There is no direct link between rat infestation and alternate weekly collections (AWCs), claims the chairman of the National Pest Technician Association (NPTA).
Barrie Sheard has made a U-turn since the NPTA released the National Rodent Survey Report in 2006 when he said that the introduction of AWCs contributed to the increase in rodents. In the new report for 2007 Sheard has changed his views. There is no direct link between rat infestation and AWCs. So long as its properly managed then householders should not have a problem. If AWCs are badly managed then you will have a problem with attraction of food supply.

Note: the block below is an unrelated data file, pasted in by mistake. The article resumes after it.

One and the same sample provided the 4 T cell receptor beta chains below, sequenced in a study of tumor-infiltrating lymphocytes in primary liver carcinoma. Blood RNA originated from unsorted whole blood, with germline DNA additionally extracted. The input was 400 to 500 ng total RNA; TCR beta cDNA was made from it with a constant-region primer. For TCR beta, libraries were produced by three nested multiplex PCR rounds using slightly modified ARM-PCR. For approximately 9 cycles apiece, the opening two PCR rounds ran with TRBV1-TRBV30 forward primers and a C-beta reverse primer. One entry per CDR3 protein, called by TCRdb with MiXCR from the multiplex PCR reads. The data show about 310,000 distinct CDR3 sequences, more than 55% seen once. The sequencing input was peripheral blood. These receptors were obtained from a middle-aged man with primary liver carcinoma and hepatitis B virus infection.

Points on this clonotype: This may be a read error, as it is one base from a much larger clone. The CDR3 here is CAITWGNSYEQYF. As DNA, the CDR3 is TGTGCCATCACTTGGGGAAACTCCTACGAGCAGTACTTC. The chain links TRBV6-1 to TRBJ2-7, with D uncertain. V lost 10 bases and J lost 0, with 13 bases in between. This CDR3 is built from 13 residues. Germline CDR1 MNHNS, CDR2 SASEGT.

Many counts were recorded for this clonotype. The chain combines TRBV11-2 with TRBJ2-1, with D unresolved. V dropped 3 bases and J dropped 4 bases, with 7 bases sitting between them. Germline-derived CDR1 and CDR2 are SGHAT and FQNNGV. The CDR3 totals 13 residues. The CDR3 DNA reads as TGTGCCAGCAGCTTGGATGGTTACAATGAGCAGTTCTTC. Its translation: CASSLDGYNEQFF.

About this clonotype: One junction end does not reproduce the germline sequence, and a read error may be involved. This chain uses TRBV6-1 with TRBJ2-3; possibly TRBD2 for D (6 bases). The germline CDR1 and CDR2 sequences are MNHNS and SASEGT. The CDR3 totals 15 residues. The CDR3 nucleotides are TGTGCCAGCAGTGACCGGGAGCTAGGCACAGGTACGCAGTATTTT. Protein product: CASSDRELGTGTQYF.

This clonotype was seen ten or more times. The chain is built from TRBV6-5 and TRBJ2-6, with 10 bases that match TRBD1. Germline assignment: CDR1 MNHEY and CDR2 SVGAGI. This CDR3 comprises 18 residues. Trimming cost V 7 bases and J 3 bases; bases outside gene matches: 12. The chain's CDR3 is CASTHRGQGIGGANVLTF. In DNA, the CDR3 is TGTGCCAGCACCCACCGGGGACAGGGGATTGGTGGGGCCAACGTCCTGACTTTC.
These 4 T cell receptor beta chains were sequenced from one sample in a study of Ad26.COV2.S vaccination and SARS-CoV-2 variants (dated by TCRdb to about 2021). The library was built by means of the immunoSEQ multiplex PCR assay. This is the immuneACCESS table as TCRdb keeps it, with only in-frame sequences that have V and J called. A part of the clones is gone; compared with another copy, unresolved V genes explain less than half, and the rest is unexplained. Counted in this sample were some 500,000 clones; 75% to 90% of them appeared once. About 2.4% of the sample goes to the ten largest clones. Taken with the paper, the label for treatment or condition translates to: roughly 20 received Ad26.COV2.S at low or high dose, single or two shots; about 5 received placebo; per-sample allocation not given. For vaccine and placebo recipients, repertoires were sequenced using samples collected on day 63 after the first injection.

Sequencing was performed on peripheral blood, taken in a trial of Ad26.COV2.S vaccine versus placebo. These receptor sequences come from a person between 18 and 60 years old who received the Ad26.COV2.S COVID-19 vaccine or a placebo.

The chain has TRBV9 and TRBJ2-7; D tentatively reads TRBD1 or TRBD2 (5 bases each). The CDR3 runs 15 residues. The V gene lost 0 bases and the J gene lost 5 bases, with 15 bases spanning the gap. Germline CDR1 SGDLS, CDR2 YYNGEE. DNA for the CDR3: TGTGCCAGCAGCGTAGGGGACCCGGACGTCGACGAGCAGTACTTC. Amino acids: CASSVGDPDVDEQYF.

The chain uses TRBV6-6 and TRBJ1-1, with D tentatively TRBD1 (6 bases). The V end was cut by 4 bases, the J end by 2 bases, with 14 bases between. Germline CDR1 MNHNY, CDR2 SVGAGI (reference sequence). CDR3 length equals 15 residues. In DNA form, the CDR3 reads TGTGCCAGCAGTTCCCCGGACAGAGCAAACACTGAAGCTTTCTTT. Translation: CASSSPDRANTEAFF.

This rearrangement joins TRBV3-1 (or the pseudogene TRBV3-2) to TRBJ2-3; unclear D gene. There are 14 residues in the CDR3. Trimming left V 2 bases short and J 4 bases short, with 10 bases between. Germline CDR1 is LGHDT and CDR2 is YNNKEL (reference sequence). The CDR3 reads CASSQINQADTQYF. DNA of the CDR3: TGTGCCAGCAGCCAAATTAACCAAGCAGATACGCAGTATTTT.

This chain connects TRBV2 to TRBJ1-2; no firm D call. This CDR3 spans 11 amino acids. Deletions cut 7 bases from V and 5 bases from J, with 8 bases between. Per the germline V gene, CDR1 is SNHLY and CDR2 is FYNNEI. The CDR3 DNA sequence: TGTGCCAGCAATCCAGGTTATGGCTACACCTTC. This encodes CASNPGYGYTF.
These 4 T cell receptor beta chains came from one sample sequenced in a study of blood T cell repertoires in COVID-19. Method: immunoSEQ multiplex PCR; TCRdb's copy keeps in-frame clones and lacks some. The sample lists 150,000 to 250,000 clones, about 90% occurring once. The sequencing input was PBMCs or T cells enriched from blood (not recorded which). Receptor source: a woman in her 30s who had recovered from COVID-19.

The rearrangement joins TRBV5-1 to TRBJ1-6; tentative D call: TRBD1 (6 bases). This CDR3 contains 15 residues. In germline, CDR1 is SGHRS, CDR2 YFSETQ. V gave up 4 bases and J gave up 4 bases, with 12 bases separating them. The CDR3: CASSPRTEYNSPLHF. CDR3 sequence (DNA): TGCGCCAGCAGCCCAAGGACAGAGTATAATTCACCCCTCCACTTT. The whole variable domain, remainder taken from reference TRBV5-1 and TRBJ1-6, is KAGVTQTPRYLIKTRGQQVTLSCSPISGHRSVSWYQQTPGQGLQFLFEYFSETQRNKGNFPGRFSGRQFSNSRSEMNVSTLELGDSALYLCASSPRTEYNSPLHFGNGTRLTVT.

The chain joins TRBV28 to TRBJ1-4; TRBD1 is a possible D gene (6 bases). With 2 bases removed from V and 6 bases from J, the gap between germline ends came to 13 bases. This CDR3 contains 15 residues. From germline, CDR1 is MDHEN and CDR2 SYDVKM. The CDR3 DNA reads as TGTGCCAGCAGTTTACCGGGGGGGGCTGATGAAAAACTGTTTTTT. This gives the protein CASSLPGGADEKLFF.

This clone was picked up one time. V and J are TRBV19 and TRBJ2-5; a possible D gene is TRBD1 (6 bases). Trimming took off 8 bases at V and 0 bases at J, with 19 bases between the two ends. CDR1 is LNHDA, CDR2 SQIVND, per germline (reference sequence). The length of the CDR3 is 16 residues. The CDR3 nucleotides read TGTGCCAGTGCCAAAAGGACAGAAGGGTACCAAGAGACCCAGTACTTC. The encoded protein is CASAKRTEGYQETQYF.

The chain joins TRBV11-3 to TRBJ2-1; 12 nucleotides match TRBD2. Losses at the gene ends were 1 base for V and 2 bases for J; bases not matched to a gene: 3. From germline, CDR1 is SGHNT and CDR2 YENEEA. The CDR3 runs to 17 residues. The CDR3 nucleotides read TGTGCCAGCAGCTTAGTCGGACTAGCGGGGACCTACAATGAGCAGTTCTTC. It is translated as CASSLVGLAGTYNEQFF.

So long as wheelie bins are not overflowing with lots of side rubbish about then you will not have a problem. There are good benefits to AWCs: more materials are being salvaged and recycled.
The report is based upon facts provided by 62% of local authorities within the UK. Since 2000, the number of brown rats increased year on year to 40% in 2005 but decreased in 2006 to 16%.
The report says that one of the main reasons for this decrease was because local authorities had received fewer telephone calls from the public for rat treatment. More councils are charging for treatment so there are less requests for treatment. Treatment is where the appropriate poison is laid down to kill the rats. In the past it used to be automatically for free but because it is not now, people are now buying the treatment and doing it themselves. Therefore, the figures are down.
Image: NPTA chairman Barrie Sheard